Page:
On that date, as I have stated, the Act of 1949 came into force and by that Act the area within the limits of the Howrah Municipality was released from the operation of the special law. If, therefore, after 15-5-1949, the stay was only a stay under an order of the Court and if during the period of such a stay an application for substitution could be made, as Mr. Gupta conceded, there was no excuse for his client not doing so. In the end, he did make an application on 20-11-1950, for vacating the stay and for bringing the petitioner on the record. In my opinion, in any event, he could and should have made that application immediately after 15-5-1949 and therefore even assuming that he was not required to make an application between 7-4-1948, when Rameswar died and 15-5-1949, when for the first time the Howrah Municipality was released from the operation of the Act, there was no longer any reason for his not making an application thereafter. As more than ninety days obviously elapsed even after 15-5-1949 before the present application was made, the suit has obviously abated.

17. I need not deal specifically with the two grounds given by the learned Munsif in support of his order. It is inconceivable how he could have treated the decree for damages in the present case as a preliminary decree, or how he could have held that the case was one under Order 22 Rule 10. As I have stated already, Mr. Gupta made no attempt to support those reasons given by the learned Munsif.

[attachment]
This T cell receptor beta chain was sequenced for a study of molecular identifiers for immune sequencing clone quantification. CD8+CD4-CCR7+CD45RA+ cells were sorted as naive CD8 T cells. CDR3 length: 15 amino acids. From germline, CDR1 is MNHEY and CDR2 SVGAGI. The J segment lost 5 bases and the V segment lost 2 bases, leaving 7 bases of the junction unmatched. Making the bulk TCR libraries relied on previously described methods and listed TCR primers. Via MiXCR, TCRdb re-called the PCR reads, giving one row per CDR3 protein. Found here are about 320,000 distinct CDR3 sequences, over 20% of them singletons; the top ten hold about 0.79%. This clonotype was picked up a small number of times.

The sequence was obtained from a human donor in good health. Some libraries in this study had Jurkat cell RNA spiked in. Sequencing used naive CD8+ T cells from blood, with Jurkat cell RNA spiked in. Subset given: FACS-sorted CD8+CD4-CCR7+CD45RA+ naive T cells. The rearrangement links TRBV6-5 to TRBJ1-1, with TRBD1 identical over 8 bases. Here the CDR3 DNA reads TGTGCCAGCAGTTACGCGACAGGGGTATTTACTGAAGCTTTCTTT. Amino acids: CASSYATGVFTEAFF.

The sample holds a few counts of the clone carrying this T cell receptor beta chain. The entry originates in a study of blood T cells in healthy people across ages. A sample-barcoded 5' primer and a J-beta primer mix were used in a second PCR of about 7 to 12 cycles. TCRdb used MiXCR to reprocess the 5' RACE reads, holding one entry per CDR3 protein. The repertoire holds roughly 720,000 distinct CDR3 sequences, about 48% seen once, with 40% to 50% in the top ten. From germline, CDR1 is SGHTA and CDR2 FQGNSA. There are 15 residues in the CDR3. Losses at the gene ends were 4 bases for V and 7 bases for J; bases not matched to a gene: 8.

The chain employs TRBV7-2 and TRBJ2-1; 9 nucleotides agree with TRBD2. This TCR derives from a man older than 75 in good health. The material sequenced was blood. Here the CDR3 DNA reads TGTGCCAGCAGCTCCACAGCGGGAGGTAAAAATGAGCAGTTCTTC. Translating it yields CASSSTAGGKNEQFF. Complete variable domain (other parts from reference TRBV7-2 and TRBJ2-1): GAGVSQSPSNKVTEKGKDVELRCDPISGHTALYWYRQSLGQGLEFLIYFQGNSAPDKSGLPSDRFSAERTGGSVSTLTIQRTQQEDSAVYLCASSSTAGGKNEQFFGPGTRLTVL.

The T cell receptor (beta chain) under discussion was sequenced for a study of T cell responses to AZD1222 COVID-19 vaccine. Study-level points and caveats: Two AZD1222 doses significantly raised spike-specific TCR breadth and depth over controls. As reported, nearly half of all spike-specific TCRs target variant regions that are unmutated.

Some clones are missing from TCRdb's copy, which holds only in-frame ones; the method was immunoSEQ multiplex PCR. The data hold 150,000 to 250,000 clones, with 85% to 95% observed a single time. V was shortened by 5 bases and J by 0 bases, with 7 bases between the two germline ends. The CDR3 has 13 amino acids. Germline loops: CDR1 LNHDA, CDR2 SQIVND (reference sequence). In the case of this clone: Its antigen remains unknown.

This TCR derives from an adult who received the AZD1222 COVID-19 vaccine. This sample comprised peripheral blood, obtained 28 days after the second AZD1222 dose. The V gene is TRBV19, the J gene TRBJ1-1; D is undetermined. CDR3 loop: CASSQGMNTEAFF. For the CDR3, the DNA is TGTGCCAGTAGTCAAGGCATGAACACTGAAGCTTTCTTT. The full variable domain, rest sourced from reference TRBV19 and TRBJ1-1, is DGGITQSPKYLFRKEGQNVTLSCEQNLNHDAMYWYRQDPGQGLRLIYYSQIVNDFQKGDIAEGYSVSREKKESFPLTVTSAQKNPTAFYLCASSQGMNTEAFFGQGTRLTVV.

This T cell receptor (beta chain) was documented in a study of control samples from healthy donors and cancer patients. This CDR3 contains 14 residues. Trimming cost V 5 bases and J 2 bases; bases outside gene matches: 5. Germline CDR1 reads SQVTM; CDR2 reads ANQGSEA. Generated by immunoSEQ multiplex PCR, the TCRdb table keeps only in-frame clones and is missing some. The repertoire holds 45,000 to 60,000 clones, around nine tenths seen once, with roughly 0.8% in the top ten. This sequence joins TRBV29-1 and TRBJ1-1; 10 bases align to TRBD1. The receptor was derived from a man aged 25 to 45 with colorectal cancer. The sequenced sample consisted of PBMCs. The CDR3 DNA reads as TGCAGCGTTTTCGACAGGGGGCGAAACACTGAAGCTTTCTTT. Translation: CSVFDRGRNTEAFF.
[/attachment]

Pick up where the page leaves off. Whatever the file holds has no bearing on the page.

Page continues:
18. For the reasons I have given the order of the learned Munsif must be held to be erroneous in law. The Rule is accordingly made absolute. The judgment and the order of the learned Munsif are set aside and it being held that the suit has abated, the case is sent back to the learned Munsif in order that he may deal with and determine the prayer for setting aside the abatement in accordance with 3aw and in the light of the observations contained in this judgment.

19. The petitioner will have his costs in the present Rule -- the hearing fee being assessed at three gold mohurs.

S.R. Das Gupta, J.

20. I agree.


Save Judgments// Add Notes // Store Search Result sets // Organizer Client Files //